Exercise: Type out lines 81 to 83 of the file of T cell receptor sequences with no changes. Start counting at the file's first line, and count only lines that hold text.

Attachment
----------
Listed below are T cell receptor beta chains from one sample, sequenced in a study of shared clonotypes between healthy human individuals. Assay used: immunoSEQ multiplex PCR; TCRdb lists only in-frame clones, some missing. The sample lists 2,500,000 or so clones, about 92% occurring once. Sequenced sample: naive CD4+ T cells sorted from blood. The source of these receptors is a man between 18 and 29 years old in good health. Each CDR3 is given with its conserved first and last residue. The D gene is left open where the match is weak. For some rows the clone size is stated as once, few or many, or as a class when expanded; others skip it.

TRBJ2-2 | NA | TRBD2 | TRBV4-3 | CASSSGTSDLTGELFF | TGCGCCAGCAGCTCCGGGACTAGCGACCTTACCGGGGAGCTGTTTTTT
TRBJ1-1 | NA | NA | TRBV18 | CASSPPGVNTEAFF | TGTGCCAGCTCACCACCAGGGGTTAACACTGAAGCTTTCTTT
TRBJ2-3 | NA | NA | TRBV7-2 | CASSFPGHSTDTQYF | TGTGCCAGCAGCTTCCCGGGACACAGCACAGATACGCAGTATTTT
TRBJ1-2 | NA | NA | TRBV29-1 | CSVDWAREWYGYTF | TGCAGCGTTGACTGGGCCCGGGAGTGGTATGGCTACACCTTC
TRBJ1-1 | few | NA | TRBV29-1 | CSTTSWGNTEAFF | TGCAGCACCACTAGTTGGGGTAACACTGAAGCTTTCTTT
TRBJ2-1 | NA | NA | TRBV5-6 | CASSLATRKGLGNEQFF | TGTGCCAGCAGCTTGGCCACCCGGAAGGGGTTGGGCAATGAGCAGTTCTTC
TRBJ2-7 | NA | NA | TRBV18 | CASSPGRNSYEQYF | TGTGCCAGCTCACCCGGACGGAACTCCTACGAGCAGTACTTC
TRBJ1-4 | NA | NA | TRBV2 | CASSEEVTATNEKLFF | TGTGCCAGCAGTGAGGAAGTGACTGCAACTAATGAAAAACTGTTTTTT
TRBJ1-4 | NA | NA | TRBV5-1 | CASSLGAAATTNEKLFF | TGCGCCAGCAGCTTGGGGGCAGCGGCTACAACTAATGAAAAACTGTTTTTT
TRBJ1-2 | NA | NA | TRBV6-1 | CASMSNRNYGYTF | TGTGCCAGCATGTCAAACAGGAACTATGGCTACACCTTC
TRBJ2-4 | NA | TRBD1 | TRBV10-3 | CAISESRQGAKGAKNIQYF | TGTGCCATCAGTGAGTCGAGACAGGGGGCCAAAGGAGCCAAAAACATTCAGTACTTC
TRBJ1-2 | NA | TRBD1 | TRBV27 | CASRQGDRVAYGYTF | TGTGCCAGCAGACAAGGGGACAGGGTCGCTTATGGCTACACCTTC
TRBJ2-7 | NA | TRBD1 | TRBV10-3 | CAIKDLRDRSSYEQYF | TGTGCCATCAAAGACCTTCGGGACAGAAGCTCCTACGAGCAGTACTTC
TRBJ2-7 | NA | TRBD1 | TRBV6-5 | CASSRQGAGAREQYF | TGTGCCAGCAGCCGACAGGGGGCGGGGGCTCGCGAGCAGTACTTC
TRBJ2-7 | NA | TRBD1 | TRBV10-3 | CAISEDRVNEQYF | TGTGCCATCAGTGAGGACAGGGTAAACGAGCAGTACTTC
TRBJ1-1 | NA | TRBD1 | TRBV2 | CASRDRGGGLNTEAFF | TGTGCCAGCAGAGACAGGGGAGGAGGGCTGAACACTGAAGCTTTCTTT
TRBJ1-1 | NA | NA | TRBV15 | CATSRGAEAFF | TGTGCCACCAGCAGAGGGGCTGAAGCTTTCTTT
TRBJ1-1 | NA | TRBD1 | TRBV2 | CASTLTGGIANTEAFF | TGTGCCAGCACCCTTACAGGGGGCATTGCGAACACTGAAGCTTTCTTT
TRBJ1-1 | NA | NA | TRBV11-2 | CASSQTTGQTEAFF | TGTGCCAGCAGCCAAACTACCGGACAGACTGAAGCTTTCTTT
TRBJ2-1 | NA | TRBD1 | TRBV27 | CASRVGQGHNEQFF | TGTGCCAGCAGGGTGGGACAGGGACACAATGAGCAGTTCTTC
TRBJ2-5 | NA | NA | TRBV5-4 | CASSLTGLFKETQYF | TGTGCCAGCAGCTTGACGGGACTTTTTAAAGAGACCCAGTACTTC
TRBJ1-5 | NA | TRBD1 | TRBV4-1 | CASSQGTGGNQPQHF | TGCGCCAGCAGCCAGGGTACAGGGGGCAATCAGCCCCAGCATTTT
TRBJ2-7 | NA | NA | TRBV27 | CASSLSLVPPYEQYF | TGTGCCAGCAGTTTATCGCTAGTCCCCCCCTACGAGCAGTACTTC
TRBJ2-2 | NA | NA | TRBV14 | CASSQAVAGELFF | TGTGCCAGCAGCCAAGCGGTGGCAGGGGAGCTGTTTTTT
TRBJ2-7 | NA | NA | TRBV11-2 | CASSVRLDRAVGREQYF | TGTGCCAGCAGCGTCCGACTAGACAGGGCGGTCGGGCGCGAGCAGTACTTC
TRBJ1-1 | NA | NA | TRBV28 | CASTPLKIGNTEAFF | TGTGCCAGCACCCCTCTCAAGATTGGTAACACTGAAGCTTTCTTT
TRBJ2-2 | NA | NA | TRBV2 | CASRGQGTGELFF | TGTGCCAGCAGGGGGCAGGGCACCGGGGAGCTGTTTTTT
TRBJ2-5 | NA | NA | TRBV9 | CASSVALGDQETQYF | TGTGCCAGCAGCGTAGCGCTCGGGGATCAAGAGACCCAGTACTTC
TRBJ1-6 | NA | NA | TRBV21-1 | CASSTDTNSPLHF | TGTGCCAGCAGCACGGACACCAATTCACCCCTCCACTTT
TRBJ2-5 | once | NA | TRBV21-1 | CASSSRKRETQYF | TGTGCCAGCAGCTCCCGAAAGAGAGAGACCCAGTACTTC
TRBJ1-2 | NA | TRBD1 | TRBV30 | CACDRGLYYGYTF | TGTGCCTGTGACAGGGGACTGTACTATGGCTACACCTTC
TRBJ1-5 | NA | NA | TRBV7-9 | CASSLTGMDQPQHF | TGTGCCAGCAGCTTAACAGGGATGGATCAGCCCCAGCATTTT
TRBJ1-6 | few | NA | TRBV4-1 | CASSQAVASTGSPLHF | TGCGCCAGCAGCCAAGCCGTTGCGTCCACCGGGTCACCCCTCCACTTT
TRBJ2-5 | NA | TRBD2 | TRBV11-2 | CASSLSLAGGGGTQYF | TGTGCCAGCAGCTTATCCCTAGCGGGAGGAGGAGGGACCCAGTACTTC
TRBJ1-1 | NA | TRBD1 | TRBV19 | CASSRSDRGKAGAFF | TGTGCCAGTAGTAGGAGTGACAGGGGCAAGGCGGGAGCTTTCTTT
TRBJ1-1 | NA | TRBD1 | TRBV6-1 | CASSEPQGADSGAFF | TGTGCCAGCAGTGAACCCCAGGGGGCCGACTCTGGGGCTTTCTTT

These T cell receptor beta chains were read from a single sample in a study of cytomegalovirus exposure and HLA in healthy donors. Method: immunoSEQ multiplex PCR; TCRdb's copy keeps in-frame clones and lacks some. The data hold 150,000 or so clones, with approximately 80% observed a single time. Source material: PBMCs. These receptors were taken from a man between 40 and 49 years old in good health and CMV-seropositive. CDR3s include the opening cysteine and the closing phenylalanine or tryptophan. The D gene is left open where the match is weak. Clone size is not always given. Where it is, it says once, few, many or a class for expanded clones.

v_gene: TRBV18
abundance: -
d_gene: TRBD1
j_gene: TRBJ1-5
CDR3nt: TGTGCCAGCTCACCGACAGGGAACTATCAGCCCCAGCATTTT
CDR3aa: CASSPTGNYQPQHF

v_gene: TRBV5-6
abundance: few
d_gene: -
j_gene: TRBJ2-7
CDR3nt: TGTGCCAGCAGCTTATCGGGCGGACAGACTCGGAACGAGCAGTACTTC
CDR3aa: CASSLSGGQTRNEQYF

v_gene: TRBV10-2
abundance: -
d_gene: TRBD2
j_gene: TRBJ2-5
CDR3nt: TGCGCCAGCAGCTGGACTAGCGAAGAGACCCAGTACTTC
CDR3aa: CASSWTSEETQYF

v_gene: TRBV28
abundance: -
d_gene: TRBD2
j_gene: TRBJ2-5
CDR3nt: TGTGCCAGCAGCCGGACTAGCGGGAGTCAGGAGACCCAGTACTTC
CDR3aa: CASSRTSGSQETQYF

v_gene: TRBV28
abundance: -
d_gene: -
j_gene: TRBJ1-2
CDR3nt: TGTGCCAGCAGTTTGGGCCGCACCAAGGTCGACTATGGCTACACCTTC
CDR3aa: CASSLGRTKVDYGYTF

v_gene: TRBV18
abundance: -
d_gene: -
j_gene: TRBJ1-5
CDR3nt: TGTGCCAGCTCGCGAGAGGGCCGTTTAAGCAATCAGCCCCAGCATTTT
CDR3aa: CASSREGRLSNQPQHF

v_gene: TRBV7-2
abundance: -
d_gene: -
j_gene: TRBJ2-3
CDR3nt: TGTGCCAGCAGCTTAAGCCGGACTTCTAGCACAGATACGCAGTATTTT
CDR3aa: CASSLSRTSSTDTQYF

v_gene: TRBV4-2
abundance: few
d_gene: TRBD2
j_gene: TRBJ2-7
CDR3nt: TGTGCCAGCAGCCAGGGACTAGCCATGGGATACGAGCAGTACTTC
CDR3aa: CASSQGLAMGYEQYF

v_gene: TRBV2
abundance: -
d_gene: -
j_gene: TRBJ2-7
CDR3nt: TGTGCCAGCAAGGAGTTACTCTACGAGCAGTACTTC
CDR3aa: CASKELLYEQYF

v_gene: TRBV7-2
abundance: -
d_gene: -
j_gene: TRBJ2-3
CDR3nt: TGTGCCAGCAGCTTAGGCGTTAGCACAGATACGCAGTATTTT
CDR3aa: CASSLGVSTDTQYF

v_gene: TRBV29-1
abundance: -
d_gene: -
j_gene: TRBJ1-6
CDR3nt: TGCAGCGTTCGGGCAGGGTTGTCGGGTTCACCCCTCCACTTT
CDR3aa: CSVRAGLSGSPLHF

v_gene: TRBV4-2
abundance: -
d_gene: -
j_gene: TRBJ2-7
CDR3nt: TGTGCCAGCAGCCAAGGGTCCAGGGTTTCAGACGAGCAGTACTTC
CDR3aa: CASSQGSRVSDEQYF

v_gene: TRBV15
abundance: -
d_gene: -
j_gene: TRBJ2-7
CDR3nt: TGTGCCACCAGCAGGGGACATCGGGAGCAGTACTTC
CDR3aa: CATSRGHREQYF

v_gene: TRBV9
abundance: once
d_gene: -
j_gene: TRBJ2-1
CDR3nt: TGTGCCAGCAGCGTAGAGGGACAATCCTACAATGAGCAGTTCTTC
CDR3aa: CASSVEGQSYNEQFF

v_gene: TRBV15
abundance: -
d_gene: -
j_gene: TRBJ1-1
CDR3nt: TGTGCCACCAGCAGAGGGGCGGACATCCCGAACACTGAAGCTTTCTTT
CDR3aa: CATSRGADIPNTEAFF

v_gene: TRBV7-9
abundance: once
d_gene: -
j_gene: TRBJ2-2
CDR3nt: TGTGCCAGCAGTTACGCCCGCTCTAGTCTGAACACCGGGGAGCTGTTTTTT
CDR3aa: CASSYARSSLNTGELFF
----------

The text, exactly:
v_gene: TRBV4-2
abundance: few
d_gene: TRBD2